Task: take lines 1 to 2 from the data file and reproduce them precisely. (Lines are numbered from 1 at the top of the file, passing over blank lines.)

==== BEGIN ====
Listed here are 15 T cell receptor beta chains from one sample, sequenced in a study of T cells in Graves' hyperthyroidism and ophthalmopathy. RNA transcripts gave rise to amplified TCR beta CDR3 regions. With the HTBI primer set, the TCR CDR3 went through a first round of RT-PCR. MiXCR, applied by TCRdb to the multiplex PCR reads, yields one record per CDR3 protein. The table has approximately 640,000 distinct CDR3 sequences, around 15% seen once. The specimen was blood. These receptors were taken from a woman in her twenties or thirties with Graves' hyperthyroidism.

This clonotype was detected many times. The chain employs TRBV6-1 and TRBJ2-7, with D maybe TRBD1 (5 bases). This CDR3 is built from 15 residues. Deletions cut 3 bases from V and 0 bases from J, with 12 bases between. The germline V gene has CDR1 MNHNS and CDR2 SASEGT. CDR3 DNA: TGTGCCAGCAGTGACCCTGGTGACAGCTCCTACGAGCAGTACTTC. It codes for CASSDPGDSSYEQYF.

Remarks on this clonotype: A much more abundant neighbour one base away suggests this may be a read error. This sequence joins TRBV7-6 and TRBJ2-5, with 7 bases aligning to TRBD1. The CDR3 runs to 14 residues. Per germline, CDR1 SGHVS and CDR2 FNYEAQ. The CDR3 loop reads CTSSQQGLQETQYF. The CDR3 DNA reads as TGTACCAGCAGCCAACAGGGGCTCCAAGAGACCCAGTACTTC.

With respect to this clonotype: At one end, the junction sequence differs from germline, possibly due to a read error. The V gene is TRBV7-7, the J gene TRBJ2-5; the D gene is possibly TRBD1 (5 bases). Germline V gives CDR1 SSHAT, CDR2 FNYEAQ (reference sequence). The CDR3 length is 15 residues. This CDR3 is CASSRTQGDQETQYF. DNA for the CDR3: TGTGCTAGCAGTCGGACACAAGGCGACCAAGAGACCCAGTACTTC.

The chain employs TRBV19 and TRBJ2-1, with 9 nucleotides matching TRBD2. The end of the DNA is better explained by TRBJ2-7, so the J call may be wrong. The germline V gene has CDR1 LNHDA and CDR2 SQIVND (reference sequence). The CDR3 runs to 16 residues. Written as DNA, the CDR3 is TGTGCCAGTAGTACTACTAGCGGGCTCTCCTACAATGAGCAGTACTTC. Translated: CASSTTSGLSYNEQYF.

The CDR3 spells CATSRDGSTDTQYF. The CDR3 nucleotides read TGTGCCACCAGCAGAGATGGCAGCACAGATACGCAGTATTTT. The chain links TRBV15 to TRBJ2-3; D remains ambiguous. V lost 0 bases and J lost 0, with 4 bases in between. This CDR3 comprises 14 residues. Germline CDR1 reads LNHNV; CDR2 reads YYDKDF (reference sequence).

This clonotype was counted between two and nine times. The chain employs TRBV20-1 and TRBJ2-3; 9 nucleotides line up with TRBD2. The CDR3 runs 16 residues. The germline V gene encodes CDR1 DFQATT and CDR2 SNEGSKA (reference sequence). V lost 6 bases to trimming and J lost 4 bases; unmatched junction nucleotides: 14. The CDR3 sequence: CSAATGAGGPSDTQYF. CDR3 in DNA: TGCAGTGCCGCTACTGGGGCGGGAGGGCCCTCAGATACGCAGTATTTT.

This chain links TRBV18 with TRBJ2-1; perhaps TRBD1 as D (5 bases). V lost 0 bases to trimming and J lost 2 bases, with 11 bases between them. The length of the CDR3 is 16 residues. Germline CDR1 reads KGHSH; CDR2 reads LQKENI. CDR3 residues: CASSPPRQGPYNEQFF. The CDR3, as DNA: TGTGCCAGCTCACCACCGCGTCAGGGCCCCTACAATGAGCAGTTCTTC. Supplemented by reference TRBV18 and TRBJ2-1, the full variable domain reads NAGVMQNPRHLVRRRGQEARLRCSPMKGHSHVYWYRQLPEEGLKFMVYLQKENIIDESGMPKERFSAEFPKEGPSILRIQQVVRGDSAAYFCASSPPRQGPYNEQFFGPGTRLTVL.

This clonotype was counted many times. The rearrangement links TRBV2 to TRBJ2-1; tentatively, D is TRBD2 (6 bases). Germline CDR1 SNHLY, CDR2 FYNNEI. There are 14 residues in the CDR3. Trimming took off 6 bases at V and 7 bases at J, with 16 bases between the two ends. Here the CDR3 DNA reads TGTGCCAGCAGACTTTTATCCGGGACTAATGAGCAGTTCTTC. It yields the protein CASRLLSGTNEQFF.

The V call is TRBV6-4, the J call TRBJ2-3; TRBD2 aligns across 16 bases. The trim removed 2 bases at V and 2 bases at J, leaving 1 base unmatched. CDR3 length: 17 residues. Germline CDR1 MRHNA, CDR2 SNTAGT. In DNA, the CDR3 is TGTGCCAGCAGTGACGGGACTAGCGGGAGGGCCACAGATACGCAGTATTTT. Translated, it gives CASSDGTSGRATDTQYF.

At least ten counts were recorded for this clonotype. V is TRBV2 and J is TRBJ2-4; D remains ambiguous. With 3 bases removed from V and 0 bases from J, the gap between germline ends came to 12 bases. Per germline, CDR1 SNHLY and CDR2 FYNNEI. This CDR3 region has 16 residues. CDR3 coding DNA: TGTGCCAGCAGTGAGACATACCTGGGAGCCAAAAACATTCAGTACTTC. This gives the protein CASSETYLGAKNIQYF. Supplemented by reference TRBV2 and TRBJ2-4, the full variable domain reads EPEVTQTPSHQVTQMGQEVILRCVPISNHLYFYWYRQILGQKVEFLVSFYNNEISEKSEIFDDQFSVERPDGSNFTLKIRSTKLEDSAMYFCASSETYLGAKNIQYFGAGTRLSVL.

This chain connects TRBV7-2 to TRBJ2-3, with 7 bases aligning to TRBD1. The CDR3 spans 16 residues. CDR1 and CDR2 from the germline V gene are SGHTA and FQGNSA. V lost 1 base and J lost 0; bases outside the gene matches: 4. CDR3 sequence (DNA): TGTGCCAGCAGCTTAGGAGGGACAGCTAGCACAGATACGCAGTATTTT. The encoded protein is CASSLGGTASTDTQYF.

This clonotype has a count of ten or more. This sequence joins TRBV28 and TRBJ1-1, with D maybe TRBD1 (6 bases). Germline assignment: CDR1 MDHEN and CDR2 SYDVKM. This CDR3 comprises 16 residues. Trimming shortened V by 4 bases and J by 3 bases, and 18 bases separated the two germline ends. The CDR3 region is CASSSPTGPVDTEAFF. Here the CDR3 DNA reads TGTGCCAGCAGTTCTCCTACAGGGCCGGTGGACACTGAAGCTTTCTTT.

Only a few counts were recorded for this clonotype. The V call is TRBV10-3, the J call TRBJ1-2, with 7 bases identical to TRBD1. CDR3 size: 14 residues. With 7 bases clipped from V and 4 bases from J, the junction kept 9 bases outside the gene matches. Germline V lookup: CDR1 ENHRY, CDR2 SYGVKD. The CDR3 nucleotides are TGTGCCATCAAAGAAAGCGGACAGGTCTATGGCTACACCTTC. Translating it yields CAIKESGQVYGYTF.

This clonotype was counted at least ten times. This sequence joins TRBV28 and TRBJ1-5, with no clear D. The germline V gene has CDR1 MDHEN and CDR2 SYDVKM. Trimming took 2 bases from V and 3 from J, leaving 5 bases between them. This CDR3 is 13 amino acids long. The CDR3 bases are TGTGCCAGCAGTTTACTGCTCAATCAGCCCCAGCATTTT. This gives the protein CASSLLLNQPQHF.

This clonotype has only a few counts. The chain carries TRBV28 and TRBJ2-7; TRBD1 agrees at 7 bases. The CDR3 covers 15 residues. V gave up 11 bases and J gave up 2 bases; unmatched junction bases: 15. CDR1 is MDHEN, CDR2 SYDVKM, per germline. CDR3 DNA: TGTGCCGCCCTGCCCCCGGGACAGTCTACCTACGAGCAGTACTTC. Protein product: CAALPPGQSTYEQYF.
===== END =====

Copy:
Listed here are 15 T cell receptor beta chains from one sample, sequenced in a study of T cells in Graves' hyperthyroidism and ophthalmopathy. RNA transcripts gave rise to amplified TCR beta CDR3 regions. With the HTBI primer set, the TCR CDR3 went through a first round of RT-PCR. MiXCR, applied by TCRdb to the multiplex PCR reads, yields one record per CDR3 protein. The table has approximately 640,000 distinct CDR3 sequences, around 15% seen once. The specimen was blood. These receptors were taken from a woman in her twenties or thirties with Graves' hyperthyroidism.

This clonotype was detected many times. The chain employs TRBV6-1 and TRBJ2-7, with D maybe TRBD1 (5 bases). This CDR3 is built from 15 residues. Deletions cut 3 bases from V and 0 bases from J, with 12 bases between. The germline V gene has CDR1 MNHNS and CDR2 SASEGT. CDR3 DNA: TGTGCCAGCAGTGACCCTGGTGACAGCTCCTACGAGCAGTACTTC. It codes for CASSDPGDSSYEQYF.